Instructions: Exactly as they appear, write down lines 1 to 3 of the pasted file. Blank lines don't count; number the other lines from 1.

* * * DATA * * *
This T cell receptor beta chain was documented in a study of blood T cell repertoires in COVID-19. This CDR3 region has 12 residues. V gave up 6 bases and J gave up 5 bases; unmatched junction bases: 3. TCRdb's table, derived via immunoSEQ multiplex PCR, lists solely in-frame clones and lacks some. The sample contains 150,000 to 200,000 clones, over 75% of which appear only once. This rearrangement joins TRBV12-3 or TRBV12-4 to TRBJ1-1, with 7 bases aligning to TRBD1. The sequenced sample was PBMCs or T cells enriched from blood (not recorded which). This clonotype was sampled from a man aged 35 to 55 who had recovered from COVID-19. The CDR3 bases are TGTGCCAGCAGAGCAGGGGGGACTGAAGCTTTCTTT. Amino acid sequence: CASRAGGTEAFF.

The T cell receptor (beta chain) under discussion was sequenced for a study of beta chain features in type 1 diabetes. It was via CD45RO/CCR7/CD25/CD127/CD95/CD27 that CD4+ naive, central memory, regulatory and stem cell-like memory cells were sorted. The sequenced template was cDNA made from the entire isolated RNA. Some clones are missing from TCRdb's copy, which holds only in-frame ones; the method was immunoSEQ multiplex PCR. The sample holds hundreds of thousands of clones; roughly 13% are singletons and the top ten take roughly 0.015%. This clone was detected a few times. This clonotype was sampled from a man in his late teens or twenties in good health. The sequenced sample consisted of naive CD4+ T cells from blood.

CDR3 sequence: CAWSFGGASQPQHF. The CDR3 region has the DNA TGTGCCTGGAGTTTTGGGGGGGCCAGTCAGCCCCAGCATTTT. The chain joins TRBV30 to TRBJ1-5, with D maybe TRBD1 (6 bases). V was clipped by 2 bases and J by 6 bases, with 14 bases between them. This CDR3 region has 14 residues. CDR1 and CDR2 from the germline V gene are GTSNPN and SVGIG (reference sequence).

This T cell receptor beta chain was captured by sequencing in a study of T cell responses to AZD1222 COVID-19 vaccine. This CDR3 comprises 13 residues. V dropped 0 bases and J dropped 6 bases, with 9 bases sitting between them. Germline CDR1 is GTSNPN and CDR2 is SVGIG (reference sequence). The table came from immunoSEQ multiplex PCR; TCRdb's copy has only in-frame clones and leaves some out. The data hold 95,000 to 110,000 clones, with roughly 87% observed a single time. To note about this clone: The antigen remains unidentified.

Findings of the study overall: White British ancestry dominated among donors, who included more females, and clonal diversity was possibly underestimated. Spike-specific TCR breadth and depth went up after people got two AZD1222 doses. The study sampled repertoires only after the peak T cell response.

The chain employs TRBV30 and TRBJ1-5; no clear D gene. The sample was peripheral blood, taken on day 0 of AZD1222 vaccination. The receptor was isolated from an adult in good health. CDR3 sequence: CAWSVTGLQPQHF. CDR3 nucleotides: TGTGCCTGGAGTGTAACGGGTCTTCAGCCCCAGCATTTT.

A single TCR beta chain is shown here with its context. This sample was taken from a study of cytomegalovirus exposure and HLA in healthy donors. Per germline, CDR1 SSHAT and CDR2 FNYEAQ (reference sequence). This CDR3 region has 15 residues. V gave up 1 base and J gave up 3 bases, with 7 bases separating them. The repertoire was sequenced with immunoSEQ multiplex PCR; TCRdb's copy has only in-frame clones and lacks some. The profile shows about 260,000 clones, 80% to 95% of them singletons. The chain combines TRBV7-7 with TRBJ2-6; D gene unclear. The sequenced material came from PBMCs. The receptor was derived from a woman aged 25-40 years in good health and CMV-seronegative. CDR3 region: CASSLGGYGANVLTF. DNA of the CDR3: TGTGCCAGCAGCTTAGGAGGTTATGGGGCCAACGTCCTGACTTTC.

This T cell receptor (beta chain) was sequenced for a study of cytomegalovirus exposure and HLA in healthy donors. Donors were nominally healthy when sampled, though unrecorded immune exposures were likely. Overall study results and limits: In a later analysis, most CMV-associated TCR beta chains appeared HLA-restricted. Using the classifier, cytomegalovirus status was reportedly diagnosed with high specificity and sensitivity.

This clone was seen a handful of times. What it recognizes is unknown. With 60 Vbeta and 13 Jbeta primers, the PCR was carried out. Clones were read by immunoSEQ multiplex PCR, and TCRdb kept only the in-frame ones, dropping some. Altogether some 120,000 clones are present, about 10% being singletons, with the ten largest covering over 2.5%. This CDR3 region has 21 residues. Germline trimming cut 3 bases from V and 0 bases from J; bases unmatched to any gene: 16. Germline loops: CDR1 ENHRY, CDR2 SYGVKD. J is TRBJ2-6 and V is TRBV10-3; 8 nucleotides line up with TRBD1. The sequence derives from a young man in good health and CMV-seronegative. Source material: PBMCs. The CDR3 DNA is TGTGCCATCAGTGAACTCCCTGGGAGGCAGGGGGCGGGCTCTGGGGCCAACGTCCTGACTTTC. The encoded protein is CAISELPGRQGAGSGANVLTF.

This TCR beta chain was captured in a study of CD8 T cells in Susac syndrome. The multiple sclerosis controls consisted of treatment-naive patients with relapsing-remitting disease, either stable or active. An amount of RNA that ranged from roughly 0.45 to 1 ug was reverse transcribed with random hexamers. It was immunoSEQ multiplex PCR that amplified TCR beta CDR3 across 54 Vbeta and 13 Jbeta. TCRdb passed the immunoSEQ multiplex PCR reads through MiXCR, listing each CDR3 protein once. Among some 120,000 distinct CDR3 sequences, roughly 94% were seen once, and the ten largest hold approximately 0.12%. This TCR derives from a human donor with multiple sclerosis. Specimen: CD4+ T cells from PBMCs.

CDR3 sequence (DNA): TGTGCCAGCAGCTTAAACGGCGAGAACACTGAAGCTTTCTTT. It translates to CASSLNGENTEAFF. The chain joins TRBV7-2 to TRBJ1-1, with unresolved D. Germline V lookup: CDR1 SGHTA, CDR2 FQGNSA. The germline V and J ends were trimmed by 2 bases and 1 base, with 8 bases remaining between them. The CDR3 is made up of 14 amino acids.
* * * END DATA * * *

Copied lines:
This T cell receptor beta chain was documented in a study of blood T cell repertoires in COVID-19. This CDR3 region has 12 residues. V gave up 6 bases and J gave up 5 bases; unmatched junction bases: 3. TCRdb's table, derived via immunoSEQ multiplex PCR, lists solely in-frame clones and lacks some. The sample contains 150,000 to 200,000 clones, over 75% of which appear only once. This rearrangement joins TRBV12-3 or TRBV12-4 to TRBJ1-1, with 7 bases aligning to TRBD1. The sequenced sample was PBMCs or T cells enriched from blood (not recorded which). This clonotype was sampled from a man aged 35 to 55 who had recovered from COVID-19. The CDR3 bases are TGTGCCAGCAGAGCAGGGGGGACTGAAGCTTTCTTT. Amino acid sequence: CASRAGGTEAFF.

The T cell receptor (beta chain) under discussion was sequenced for a study of beta chain features in type 1 diabetes. It was via CD45RO/CCR7/CD25/CD127/CD95/CD27 that CD4+ naive, central memory, regulatory and stem cell-like memory cells were sorted. The sequenced template was cDNA made from the entire isolated RNA. Some clones are missing from TCRdb's copy, which holds only in-frame ones; the method was immunoSEQ multiplex PCR. The sample holds hundreds of thousands of clones; roughly 13% are singletons and the top ten take roughly 0.015%. This clone was detected a few times. This clonotype was sampled from a man in his late teens or twenties in good health. The sequenced sample consisted of naive CD4+ T cells from blood.

CDR3 sequence: CAWSFGGASQPQHF. The CDR3 region has the DNA TGTGCCTGGAGTTTTGGGGGGGCCAGTCAGCCCCAGCATTTT. The chain joins TRBV30 to TRBJ1-5, with D maybe TRBD1 (6 bases). V was clipped by 2 bases and J by 6 bases, with 14 bases between them. This CDR3 region has 14 residues. CDR1 and CDR2 from the germline V gene are GTSNPN and SVGIG (reference sequence).